Winner in the book category of the AIGA 50 Books/50 Covers of 2004 competition presented by the American Institute of Graphic Arts

"Once you get into the flow of things, you're always haunted by the way that things could have turned out. This outcome, that conclusion. You get my drift. The uncertainty is what holds the story together, and that's what I'm going to talk about."
Rhythm Science

The conceptual artist Paul Miller, also known as Dj Spooky that Subliminal Kid, delivers a manifesto for rhythm science—the creation of art from the flow of patterns in sound and culture, "the changing same." Taking the Dj's mix as template, he describes how the artist, navigating the innumerable ways to arrange the mix of cultural ideas and objects that bombard us, uses technology and art to create something new and expressive and endlessly variable. Technology provides the method and model; information on the web, like the elements of a mix, doesn't stay in one place. And technology is the medium, bridging the artist's consciousness and the outside world.

Miller constructed his Dj Spooky persona ("spooky" from the eerie sounds of hip-hop, techno, ambient, and the other music that he plays) as a conceptual art project, but then came to see it as the opportunity for "coding a generative syntax for new languages of creativity." For example: "Start with the inspiration of George Herriman's Krazy Kat comic strip. Make a track invoking his absurd landscapes... What do tons and tons of air pressure moving in the atmosphere sound like? Make music that acts a metaphor for that kind of immersion or density." Or, for an online "remix" of two works by Marcel Duchamp: "I took a lot of his material written on music and flipped it into a DJ mix of his visual material—with him rhyming!"

Tracing the genealogy of rhythm science, Miller cites sources and influences as varied as Ralph Waldo Emerson ("all minds quote"), Grandmaster Flash, W. E. B Dubois, James Joyce, and Eminem. "The story unfolds while the fragments coalesce," he writes.

Miller's textual provocations are designed for maximum visual and tactile seduction by the international studio COMA (Cornelia Blatter and Marcel Hermans). They sustain the book's motifs of recontextualizing and relayering, texts and images bleed through from page to page, creating what amount to 2.5 dimensional vectors. From its remarkable velvet flesh cover, to the die cut hole through the center of the book, which reveals the colored nub holding in place the included audio CD, Rhythm Science: Excerpts and Allegories from the Sub Rosa Archives, this pamphlet truly lives up to Editorial Director Peter Lunenfeld's claim that the Mediawork Pamphlets are "theoretical fetish objects . . . 'zines for grown-ups."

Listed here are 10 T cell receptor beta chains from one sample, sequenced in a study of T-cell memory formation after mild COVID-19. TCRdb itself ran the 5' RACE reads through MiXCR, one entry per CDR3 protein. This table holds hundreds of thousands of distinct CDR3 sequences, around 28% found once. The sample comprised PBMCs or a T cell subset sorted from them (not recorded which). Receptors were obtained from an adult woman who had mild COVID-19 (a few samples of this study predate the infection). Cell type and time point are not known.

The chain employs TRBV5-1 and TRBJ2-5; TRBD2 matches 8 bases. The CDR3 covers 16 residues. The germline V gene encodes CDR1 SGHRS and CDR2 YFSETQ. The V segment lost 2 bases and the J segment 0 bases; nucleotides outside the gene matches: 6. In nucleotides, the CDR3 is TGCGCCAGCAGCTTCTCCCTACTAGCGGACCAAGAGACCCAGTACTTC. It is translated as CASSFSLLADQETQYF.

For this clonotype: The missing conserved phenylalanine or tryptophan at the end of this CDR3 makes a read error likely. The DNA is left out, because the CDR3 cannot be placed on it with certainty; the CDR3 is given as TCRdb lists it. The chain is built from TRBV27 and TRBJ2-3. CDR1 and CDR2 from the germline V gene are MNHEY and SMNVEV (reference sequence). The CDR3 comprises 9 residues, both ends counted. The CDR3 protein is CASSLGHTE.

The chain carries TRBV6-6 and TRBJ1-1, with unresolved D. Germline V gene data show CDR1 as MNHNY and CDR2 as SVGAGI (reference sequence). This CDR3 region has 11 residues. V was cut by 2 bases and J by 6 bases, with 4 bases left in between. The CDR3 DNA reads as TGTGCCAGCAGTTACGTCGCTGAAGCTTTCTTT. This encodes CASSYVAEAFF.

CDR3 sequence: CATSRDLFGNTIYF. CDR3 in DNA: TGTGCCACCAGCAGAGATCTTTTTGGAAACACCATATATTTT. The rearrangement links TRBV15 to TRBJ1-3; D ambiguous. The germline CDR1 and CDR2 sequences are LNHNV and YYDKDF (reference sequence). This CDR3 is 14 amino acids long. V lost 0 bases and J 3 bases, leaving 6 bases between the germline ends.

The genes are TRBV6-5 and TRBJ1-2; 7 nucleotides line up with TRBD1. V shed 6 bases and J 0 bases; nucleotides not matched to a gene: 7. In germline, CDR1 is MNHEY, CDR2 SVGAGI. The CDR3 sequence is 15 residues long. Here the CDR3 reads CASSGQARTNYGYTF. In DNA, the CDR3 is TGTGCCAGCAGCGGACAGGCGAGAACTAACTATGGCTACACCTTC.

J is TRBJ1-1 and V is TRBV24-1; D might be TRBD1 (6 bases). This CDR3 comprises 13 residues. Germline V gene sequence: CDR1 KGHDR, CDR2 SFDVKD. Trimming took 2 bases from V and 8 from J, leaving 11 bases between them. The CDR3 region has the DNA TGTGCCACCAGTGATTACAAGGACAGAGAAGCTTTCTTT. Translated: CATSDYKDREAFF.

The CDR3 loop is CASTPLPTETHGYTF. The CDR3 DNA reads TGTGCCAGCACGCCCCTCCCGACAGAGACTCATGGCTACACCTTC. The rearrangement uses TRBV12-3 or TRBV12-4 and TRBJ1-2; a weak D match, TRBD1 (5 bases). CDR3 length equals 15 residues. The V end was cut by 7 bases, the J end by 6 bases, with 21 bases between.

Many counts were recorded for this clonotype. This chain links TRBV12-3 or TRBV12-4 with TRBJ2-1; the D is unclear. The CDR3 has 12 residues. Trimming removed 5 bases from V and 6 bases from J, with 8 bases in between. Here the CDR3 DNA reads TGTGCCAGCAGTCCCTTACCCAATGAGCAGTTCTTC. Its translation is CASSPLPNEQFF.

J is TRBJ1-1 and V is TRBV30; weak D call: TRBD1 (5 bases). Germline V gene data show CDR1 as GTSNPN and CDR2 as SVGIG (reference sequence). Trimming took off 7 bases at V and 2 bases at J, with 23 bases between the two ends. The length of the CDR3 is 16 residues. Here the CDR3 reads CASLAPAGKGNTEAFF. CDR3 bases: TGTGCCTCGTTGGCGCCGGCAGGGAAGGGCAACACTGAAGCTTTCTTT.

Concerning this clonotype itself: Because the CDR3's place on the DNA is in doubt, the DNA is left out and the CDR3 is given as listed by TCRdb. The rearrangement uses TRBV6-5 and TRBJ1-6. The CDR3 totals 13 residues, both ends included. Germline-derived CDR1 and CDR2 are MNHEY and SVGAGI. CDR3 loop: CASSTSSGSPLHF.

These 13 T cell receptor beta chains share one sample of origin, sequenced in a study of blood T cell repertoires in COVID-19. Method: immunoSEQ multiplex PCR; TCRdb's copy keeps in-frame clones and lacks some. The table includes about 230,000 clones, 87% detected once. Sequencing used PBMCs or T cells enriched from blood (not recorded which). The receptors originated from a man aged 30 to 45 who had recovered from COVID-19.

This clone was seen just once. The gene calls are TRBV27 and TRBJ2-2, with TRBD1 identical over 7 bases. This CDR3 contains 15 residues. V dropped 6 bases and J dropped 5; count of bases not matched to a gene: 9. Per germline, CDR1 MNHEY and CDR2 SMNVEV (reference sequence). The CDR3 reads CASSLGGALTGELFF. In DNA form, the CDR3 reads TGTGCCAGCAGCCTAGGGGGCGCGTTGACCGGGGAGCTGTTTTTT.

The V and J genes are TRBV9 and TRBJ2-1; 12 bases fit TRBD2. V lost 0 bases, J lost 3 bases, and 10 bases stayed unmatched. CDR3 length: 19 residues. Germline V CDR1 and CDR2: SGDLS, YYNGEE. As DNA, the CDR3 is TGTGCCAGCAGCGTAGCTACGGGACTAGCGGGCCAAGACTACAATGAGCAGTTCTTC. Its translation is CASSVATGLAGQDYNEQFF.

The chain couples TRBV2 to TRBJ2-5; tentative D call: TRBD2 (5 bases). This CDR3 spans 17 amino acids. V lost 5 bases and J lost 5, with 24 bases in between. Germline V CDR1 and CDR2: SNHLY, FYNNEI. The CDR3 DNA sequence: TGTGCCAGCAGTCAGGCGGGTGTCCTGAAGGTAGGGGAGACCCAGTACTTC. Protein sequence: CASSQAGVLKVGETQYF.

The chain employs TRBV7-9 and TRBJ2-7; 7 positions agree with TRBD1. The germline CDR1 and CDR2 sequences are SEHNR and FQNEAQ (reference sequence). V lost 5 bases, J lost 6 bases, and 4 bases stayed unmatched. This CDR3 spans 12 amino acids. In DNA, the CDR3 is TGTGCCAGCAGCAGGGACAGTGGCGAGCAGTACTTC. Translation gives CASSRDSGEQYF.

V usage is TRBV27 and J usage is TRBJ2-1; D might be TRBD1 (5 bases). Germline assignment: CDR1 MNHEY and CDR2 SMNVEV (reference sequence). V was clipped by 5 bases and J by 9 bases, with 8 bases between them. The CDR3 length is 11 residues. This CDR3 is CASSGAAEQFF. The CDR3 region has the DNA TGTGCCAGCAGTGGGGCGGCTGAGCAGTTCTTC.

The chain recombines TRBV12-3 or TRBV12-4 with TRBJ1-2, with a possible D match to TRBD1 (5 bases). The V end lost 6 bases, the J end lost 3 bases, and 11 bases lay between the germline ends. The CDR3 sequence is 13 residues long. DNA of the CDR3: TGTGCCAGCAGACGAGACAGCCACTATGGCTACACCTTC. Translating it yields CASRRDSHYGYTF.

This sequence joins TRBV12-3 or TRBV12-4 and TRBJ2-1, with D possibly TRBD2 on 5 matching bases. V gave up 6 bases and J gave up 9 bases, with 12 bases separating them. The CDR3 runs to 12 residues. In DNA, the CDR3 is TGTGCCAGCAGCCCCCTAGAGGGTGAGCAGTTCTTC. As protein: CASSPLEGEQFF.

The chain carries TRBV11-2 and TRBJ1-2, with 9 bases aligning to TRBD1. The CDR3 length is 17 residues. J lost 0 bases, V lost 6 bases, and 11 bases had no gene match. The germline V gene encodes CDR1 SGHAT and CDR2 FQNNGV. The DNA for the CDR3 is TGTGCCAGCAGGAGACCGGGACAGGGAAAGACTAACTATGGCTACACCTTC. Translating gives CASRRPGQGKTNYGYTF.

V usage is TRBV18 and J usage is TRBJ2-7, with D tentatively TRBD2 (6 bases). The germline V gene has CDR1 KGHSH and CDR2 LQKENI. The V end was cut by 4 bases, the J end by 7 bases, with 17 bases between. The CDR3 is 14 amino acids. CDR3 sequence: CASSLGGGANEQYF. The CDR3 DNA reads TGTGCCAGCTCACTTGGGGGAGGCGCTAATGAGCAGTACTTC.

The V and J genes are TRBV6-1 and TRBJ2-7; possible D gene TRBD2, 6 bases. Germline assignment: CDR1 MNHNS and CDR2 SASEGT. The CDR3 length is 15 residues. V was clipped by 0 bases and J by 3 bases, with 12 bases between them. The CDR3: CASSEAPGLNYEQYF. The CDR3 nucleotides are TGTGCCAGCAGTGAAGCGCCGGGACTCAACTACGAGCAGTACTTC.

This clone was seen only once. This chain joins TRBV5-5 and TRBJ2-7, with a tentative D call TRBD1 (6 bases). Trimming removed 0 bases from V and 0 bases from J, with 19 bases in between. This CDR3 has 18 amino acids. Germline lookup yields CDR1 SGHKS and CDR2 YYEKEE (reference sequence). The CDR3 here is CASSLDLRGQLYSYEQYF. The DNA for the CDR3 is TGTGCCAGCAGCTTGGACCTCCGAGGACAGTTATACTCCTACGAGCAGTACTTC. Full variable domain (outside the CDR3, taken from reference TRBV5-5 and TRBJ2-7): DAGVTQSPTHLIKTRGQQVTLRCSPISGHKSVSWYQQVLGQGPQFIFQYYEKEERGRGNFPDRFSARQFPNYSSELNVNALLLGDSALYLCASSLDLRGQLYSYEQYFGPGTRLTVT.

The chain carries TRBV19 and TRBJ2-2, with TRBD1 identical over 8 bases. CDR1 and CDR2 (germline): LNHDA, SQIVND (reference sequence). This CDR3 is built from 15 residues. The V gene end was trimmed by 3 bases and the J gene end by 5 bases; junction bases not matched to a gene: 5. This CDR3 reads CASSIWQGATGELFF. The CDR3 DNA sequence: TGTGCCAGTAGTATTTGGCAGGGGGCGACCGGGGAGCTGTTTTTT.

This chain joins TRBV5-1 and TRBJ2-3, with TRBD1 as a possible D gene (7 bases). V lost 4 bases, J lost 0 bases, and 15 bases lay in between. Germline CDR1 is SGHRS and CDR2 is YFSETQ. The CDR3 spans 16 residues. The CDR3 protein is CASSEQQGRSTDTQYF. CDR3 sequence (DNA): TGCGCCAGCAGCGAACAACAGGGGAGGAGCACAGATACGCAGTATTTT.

About the Author

Paul D. Miller aka DJ Spooky that Subliminal Kid is a conceptual artist, writer, and musician living and working in New York City. His artwork has appeared in the Whitney Biennial, the Venice Biennale for Architecture, the Andy Warhol Museum, and many other venues. His written work has appeared in such publications as the Village Voice and Artforum.<Rhythm Science (MIT Press, 2004).

Product Details

ISBN:
9780262632874
Author:
Paul D. Miller as DJ Spooky
Publisher:
The MIT Press
Author:
DJ Spooky That Subliminal
Author:
Miller
Author:
Miller, Paul D.
Author:
Paul D
Author:
Miller Aka DJ Spooky That Subliminal Kid
Author:
MillerakaDjSpookythatSubliminalKid, Paul D.
Location:
Cambridge
Subject:
Social aspects
Subject:
History & Criticism *
Subject:
Science Reference-Technology
Edition Description:
Trade paper
Series:
Mediaworks Pamphlets Rhythm Science
Publication Date:
20040319
Binding:
Paperback
Grade Level:
from 17
Language:
English
Illustrations:
Y
Pages:
136
Dimensions:
9 x 6 in

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Related Subjects

Arts and Entertainment » Music » General
Arts and Entertainment » Music » Genres and Styles » Electronic
History and Social Science » Economics » General
History and Social Science » Politics » United States » Politics
History and Social Science » Sociology » Media
Reference » Bibliography and Library Science
Reference » Science Reference » Technology

Rhythm Science (Mediaworks Pamphlets Series) New Trade Paper
0 stars - 0 reviews
$36.25 In Stock
Product details 136 pages Mediawork/Mit Press Mediawork/Mit Press Media - English 9780262632874 Reviews:
"Review" by , "DJ/conceptual artist/author Paul Miller's pseudonym is at once an arcane reference to William S. Burroughs's Nova Express and a childlike recognition of the sometimes eerie, disembodied sounds he gathers — an immediate indicator of the gleeful enthusiasm with which both his 'mixes' and his first book juxtapose cultures high and low, new and old, avant-garde and 'street.'"
"Synopsis" by , In this new work, the conceptual artist Paul Miller, also known as DJ Spooky that Subliminal Kid, delivers a manifesto for rhythm science — the creation of art from the flow of patterns in sound and culture, "the changing same."
"Synopsis" by , The art of the mix creates a new language of creativity.